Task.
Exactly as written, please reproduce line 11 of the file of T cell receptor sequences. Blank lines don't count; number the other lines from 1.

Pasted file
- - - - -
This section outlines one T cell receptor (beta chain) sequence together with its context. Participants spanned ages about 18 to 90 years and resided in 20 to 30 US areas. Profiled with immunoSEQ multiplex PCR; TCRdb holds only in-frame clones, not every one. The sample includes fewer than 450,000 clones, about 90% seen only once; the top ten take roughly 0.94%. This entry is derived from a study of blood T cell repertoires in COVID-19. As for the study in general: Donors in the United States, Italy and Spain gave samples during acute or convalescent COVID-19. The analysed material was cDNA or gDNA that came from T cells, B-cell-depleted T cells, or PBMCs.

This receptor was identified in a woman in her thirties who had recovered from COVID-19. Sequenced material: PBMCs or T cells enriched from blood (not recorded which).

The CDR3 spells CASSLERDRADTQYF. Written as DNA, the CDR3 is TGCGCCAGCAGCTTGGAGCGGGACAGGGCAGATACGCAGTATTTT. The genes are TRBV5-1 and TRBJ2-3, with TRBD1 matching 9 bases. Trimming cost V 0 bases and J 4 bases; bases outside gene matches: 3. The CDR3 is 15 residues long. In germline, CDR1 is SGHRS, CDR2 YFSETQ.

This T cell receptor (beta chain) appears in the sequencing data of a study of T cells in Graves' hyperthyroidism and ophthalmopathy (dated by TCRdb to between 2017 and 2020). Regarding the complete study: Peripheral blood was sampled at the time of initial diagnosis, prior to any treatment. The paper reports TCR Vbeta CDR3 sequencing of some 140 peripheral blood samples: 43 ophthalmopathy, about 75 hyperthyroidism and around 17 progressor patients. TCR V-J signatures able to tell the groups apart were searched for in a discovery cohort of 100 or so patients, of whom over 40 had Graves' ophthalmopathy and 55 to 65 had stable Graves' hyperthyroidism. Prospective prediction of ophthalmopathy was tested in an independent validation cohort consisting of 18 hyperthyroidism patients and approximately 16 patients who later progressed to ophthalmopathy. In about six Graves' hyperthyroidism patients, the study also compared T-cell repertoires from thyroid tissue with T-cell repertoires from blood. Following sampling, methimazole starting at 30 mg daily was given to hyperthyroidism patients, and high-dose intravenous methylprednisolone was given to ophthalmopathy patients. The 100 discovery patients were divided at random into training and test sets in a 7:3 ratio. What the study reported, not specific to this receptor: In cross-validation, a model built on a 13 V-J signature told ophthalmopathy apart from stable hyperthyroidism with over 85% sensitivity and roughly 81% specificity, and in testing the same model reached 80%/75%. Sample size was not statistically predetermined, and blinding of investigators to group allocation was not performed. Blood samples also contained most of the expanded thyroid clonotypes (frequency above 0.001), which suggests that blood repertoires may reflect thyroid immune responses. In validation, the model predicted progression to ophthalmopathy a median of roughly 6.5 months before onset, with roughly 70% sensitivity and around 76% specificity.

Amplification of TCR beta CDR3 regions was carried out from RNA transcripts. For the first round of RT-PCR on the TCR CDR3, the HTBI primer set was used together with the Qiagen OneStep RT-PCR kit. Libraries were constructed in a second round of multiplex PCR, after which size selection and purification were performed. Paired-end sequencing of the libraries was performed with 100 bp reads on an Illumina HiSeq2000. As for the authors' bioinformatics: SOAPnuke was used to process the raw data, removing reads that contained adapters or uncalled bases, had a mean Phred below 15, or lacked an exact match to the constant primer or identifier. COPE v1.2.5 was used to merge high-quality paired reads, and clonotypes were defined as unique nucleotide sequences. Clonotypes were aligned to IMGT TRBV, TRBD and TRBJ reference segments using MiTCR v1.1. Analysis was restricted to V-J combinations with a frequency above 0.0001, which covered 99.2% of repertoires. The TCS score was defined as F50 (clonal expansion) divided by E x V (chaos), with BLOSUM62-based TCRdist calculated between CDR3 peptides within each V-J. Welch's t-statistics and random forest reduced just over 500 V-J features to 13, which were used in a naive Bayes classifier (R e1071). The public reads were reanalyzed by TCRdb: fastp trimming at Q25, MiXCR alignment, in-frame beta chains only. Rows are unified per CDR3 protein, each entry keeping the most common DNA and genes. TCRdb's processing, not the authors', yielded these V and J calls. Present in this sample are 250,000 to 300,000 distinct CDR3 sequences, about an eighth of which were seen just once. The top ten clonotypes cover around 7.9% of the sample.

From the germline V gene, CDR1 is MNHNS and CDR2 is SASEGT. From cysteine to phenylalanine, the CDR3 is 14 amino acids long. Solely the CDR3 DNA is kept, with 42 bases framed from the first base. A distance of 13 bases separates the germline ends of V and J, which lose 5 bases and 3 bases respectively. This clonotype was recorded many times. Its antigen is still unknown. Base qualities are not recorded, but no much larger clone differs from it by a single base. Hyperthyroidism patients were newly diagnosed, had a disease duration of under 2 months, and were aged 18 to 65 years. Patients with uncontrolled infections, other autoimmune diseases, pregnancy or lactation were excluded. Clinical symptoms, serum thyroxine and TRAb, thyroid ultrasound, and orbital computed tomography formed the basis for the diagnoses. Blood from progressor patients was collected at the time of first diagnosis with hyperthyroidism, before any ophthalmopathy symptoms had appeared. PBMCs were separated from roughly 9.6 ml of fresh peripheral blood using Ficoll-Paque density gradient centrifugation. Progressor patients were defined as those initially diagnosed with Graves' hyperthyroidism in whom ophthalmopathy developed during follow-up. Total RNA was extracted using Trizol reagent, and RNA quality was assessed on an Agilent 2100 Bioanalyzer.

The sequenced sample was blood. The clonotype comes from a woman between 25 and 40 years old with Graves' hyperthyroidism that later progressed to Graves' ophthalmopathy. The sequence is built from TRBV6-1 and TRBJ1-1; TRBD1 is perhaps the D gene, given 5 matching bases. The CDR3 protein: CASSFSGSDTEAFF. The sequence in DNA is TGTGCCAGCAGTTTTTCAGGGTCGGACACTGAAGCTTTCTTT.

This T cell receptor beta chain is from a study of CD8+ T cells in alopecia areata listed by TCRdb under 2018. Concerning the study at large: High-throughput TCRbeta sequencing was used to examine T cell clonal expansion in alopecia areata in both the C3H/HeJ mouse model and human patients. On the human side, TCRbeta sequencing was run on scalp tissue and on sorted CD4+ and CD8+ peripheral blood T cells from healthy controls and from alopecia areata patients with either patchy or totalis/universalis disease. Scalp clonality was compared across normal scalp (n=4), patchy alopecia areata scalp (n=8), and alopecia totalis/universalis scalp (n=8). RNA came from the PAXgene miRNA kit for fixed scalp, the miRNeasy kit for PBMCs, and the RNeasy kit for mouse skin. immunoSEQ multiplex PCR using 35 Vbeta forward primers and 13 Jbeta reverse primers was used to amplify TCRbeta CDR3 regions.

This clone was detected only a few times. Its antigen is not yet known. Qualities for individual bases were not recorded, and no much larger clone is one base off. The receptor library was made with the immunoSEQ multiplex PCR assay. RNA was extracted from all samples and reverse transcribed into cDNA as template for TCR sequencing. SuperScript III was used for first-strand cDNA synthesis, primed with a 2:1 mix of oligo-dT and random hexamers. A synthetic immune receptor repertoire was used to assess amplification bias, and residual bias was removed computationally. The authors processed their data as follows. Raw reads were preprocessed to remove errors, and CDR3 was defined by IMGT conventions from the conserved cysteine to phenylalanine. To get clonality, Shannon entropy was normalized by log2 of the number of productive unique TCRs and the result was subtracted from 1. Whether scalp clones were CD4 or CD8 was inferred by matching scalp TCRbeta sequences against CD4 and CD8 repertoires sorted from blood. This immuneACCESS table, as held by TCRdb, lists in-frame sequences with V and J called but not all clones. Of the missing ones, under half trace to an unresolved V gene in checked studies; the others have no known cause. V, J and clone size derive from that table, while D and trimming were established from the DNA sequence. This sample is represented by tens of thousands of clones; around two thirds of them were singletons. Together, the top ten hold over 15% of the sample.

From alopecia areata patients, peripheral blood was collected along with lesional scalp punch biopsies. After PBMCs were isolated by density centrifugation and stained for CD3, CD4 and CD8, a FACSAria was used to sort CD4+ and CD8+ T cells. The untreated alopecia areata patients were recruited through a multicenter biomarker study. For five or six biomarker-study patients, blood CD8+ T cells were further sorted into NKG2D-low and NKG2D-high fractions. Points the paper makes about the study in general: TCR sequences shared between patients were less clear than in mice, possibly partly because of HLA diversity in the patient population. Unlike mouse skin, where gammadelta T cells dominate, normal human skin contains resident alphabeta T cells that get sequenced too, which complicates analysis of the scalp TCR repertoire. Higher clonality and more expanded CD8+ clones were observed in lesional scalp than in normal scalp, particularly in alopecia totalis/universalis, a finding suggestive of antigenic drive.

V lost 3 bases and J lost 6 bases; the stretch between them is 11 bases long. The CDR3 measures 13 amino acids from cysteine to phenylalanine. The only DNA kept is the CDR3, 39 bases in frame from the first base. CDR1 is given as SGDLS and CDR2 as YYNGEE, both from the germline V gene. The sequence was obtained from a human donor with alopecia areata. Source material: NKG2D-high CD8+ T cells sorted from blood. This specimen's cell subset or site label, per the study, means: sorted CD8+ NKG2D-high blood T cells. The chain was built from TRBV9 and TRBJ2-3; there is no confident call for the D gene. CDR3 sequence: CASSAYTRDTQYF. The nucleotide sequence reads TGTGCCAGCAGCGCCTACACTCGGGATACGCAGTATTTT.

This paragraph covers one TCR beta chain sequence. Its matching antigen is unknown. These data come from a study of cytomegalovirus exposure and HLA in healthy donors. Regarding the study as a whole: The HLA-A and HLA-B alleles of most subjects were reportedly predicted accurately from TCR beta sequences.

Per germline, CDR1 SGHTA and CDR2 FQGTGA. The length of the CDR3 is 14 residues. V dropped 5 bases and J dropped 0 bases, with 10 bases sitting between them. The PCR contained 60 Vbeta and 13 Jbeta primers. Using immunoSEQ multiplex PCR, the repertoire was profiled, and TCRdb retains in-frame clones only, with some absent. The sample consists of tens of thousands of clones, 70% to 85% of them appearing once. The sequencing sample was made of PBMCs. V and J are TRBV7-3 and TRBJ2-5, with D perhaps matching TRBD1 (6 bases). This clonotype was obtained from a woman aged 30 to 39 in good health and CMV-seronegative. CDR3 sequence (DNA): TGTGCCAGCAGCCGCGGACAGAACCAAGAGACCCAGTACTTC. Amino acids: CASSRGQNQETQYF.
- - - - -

V lost 3 bases and J lost 6 bases; the stretch between them is 11 bases long. The CDR3 measures 13 amino acids from cysteine to phenylalanine. The only DNA kept is the CDR3, 39 bases in frame from the first base. CDR1 is given as SGDLS and CDR2 as YYNGEE, both from the germline V gene. The sequence was obtained from a human donor with alopecia areata. Source material: NKG2D-high CD8+ T cells sorted from blood. This specimen's cell subset or site label, per the study, means: sorted CD8+ NKG2D-high blood T cells. The chain was built from TRBV9 and TRBJ2-3; there is no confident call for the D gene. CDR3 sequence: CASSAYTRDTQYF. The nucleotide sequence reads TGTGCCAGCAGCGCCTACACTCGGGATACGCAGTATTTT.